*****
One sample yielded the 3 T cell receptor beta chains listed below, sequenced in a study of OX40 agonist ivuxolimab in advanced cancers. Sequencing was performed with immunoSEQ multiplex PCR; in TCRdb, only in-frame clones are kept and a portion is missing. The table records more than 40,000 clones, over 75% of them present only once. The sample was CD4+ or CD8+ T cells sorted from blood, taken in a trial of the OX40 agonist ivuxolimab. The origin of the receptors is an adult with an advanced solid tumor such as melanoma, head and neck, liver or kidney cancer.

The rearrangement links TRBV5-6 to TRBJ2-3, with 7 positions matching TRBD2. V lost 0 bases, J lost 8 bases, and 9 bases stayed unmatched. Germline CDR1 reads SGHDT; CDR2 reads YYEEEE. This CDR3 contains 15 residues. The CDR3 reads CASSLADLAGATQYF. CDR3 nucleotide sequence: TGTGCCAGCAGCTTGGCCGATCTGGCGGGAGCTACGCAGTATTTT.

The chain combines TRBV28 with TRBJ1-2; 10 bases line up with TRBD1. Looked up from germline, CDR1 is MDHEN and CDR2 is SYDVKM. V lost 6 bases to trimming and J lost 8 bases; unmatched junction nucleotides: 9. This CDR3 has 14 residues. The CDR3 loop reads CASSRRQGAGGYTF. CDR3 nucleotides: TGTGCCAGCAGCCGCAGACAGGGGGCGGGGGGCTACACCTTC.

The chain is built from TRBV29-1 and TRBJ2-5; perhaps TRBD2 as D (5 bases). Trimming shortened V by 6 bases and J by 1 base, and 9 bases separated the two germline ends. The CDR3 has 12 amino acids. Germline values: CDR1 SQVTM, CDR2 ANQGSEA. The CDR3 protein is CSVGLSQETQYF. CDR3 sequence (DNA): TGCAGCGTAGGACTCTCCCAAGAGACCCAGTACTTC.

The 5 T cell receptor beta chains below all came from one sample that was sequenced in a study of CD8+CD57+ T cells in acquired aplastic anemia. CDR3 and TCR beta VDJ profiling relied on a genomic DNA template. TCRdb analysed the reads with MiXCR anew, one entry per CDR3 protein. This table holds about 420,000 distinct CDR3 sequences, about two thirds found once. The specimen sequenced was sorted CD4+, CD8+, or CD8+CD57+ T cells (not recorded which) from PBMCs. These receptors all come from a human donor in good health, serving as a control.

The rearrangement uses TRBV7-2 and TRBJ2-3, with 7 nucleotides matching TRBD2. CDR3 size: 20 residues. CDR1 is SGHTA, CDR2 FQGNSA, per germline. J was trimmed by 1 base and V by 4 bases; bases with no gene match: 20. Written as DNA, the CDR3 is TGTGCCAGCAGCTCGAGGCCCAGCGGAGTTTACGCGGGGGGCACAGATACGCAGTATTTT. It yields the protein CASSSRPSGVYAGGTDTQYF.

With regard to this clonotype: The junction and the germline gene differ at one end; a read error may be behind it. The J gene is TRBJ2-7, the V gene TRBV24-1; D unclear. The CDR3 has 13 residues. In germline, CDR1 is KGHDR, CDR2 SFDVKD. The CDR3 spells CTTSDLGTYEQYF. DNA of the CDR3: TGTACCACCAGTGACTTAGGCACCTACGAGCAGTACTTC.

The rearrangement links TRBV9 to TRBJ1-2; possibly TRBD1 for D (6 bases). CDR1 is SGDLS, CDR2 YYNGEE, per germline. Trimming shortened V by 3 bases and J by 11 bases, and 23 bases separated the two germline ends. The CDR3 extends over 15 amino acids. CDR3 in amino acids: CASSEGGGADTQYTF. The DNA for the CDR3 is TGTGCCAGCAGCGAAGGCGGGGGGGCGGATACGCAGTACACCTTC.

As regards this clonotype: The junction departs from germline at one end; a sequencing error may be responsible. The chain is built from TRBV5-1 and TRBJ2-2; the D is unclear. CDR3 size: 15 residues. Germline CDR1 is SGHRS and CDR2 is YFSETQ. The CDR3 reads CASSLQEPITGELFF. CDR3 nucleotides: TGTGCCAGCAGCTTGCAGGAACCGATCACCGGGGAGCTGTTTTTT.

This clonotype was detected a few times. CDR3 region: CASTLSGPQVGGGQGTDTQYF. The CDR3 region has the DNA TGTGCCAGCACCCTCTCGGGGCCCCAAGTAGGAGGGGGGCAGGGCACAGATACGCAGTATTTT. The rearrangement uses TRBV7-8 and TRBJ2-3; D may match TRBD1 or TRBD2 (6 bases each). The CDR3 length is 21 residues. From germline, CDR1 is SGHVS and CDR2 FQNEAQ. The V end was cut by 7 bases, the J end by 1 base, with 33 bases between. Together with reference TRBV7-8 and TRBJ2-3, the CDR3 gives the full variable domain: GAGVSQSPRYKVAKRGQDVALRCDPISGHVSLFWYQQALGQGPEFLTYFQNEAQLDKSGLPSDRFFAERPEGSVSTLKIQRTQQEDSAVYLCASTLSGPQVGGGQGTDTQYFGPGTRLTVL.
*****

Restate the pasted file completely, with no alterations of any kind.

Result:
One sample yielded the 3 T cell receptor beta chains listed below, sequenced in a study of OX40 agonist ivuxolimab in advanced cancers. Sequencing was performed with immunoSEQ multiplex PCR; in TCRdb, only in-frame clones are kept and a portion is missing. The table records more than 40,000 clones, over 75% of them present only once. The sample was CD4+ or CD8+ T cells sorted from blood, taken in a trial of the OX40 agonist ivuxolimab. The origin of the receptors is an adult with an advanced solid tumor such as melanoma, head and neck, liver or kidney cancer.

The rearrangement links TRBV5-6 to TRBJ2-3, with 7 positions matching TRBD2. V lost 0 bases, J lost 8 bases, and 9 bases stayed unmatched. Germline CDR1 reads SGHDT; CDR2 reads YYEEEE. This CDR3 contains 15 residues. The CDR3 reads CASSLADLAGATQYF. CDR3 nucleotide sequence: TGTGCCAGCAGCTTGGCCGATCTGGCGGGAGCTACGCAGTATTTT.

The chain combines TRBV28 with TRBJ1-2; 10 bases line up with TRBD1. Looked up from germline, CDR1 is MDHEN and CDR2 is SYDVKM. V lost 6 bases to trimming and J lost 8 bases; unmatched junction nucleotides: 9. This CDR3 has 14 residues. The CDR3 loop reads CASSRRQGAGGYTF. CDR3 nucleotides: TGTGCCAGCAGCCGCAGACAGGGGGCGGGGGGCTACACCTTC.

The chain is built from TRBV29-1 and TRBJ2-5; perhaps TRBD2 as D (5 bases). Trimming shortened V by 6 bases and J by 1 base, and 9 bases separated the two germline ends. The CDR3 has 12 amino acids. Germline values: CDR1 SQVTM, CDR2 ANQGSEA. The CDR3 protein is CSVGLSQETQYF. CDR3 sequence (DNA): TGCAGCGTAGGACTCTCCCAAGAGACCCAGTACTTC.

The 5 T cell receptor beta chains below all came from one sample that was sequenced in a study of CD8+CD57+ T cells in acquired aplastic anemia. CDR3 and TCR beta VDJ profiling relied on a genomic DNA template. TCRdb analysed the reads with MiXCR anew, one entry per CDR3 protein. This table holds about 420,000 distinct CDR3 sequences, about two thirds found once. The specimen sequenced was sorted CD4+, CD8+, or CD8+CD57+ T cells (not recorded which) from PBMCs. These receptors all come from a human donor in good health, serving as a control.

The rearrangement uses TRBV7-2 and TRBJ2-3, with 7 nucleotides matching TRBD2. CDR3 size: 20 residues. CDR1 is SGHTA, CDR2 FQGNSA, per germline. J was trimmed by 1 base and V by 4 bases; bases with no gene match: 20. Written as DNA, the CDR3 is TGTGCCAGCAGCTCGAGGCCCAGCGGAGTTTACGCGGGGGGCACAGATACGCAGTATTTT. It yields the protein CASSSRPSGVYAGGTDTQYF.

With regard to this clonotype: The junction and the germline gene differ at one end; a read error may be behind it. The J gene is TRBJ2-7, the V gene TRBV24-1; D unclear. The CDR3 has 13 residues. In germline, CDR1 is KGHDR, CDR2 SFDVKD. The CDR3 spells CTTSDLGTYEQYF. DNA of the CDR3: TGTACCACCAGTGACTTAGGCACCTACGAGCAGTACTTC.

The rearrangement links TRBV9 to TRBJ1-2; possibly TRBD1 for D (6 bases). CDR1 is SGDLS, CDR2 YYNGEE, per germline. Trimming shortened V by 3 bases and J by 11 bases, and 23 bases separated the two germline ends. The CDR3 extends over 15 amino acids. CDR3 in amino acids: CASSEGGGADTQYTF. The DNA for the CDR3 is TGTGCCAGCAGCGAAGGCGGGGGGGCGGATACGCAGTACACCTTC.

As regards this clonotype: The junction departs from germline at one end; a sequencing error may be responsible. The chain is built from TRBV5-1 and TRBJ2-2; the D is unclear. CDR3 size: 15 residues. Germline CDR1 is SGHRS and CDR2 is YFSETQ. The CDR3 reads CASSLQEPITGELFF. CDR3 nucleotides: TGTGCCAGCAGCTTGCAGGAACCGATCACCGGGGAGCTGTTTTTT.

This clonotype was detected a few times. CDR3 region: CASTLSGPQVGGGQGTDTQYF. The CDR3 region has the DNA TGTGCCAGCACCCTCTCGGGGCCCCAAGTAGGAGGGGGGCAGGGCACAGATACGCAGTATTTT. The rearrangement uses TRBV7-8 and TRBJ2-3; D may match TRBD1 or TRBD2 (6 bases each). The CDR3 length is 21 residues. From germline, CDR1 is SGHVS and CDR2 FQNEAQ. The V end was cut by 7 bases, the J end by 1 base, with 33 bases between. Together with reference TRBV7-8 and TRBJ2-3, the CDR3 gives the full variable domain: GAGVSQSPRYKVAKRGQDVALRCDPISGHVSLFWYQQALGQGPEFLTYFQNEAQLDKSGLPSDRFFAERPEGSVSTLKIQRTQQEDSAVYLCASTLSGPQVGGGQGTDTQYFGPGTRLTVL.